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Baroness Miller of Hendon: My Lords, I thank the Minister for his clear explanation of the Bill and for the Explanatory Notes, which are as helpful as usual. However, I confess that while totally accepting the family-friendly ethos of the Bill—and I assure the Minister that we do—we nevertheless will be expecting
 
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some clarification that the Explanatory Notes have not achieved for us. That is quite unusual, but some things need to be cleared up.

My noble friend Lady Morris of Bolton and I will be working together on the Bill. I will be dealing with Department of Trade and Industry matters; while my noble friend, with her great experience in family matters, will be dealing with those issues. As my honourable friend the Member for Maidenhead told the other place on Second Reading,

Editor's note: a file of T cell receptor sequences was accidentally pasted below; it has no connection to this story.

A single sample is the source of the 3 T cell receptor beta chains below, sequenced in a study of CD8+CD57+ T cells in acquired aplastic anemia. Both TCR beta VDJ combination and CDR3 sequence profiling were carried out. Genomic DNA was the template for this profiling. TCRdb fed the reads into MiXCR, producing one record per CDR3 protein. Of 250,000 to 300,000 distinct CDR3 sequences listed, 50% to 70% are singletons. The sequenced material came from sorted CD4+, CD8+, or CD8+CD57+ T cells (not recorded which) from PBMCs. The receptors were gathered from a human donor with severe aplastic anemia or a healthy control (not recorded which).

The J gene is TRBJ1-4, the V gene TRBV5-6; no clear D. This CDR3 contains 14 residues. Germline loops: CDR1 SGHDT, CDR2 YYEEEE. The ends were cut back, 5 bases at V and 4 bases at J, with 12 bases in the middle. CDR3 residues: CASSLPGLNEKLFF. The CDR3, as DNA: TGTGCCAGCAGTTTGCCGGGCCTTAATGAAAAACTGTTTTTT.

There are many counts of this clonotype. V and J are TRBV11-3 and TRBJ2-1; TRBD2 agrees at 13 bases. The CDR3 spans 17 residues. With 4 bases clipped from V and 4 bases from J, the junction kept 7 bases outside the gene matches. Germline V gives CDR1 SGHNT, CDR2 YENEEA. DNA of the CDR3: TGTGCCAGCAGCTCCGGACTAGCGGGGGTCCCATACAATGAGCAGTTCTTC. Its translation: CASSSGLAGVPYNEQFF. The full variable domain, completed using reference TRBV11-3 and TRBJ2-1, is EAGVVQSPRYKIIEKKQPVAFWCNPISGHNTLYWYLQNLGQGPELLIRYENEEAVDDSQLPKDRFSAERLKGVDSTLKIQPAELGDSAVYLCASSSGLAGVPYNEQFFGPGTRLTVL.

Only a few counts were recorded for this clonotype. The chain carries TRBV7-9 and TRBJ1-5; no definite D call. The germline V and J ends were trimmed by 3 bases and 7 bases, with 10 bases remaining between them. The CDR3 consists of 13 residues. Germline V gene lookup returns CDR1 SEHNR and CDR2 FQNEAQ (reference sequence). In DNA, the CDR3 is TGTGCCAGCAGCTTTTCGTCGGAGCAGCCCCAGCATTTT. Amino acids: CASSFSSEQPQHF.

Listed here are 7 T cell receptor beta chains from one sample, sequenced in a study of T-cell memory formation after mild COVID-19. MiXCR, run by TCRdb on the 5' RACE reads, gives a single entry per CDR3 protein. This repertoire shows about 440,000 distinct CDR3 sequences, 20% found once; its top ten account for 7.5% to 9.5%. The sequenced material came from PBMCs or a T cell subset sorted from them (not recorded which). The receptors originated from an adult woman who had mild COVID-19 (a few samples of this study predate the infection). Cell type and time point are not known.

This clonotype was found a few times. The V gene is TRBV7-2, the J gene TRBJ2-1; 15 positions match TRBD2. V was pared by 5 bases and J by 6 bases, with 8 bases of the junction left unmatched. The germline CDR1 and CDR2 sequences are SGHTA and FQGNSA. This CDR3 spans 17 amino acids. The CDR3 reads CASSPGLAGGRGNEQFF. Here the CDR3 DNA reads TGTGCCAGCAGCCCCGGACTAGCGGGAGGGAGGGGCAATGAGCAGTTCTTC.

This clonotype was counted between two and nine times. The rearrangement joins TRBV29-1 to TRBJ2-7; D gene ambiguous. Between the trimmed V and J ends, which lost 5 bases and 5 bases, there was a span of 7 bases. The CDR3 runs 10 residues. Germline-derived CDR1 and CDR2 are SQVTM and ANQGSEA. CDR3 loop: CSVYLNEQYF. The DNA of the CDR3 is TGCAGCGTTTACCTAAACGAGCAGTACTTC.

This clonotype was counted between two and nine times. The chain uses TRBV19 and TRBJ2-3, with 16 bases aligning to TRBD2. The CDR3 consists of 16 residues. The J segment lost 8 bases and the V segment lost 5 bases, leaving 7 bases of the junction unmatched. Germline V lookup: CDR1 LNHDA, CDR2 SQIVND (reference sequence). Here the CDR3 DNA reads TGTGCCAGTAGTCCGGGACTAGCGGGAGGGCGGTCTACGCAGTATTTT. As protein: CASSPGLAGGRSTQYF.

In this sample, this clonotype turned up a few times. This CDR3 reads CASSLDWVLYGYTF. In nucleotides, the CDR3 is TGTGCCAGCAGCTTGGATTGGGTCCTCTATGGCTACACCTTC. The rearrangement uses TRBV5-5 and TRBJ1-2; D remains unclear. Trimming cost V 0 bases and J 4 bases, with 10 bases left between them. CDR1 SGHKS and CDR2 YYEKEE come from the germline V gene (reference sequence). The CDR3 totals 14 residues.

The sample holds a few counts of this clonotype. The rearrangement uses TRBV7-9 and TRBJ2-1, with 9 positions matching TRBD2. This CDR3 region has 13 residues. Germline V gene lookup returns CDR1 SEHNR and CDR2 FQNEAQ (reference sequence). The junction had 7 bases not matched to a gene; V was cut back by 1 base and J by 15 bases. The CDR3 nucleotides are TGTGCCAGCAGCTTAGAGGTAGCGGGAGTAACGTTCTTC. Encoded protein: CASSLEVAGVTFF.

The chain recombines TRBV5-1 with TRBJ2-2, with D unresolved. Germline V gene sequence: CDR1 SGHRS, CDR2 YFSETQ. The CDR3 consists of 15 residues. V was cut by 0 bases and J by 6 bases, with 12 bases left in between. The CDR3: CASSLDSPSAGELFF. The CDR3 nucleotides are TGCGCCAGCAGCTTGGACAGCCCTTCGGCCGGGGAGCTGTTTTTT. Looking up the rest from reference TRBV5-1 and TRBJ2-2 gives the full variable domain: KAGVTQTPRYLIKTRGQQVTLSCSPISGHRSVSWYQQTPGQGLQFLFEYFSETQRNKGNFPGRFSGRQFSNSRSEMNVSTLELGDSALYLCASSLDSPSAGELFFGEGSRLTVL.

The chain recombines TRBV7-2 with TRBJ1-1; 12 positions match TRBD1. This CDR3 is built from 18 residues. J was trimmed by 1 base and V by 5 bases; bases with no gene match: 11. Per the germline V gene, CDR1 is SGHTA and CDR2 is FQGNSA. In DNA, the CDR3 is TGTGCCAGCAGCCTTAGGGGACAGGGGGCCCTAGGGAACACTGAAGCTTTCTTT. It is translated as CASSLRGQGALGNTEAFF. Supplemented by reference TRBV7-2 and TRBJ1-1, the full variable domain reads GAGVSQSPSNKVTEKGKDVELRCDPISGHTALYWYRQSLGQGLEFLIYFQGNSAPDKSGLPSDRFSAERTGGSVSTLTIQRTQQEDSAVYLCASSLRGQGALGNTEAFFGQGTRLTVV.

Equally, however, we are surprised to find ourselves agreeing with the Trades Union Congress which, in its brief document said:

I emphasise that last point.

The Bill has only 20 clauses; it is a short Bill. Seven of the clauses—Clauses 3, 4, 6, 7, 8, 9 and 13—include the words:

The Minister talked about consulting widely on the regulations. The truth is that when this Bill went through the other place, it had not seen the regulations at all; it is a short Bill, and only half the draft regulations are out now. It is hard when you have to deal with a Bill and in due course pass it through this House and you do not know all the detail of what it is that you are talking about; in fact you do not know much of the detail at all.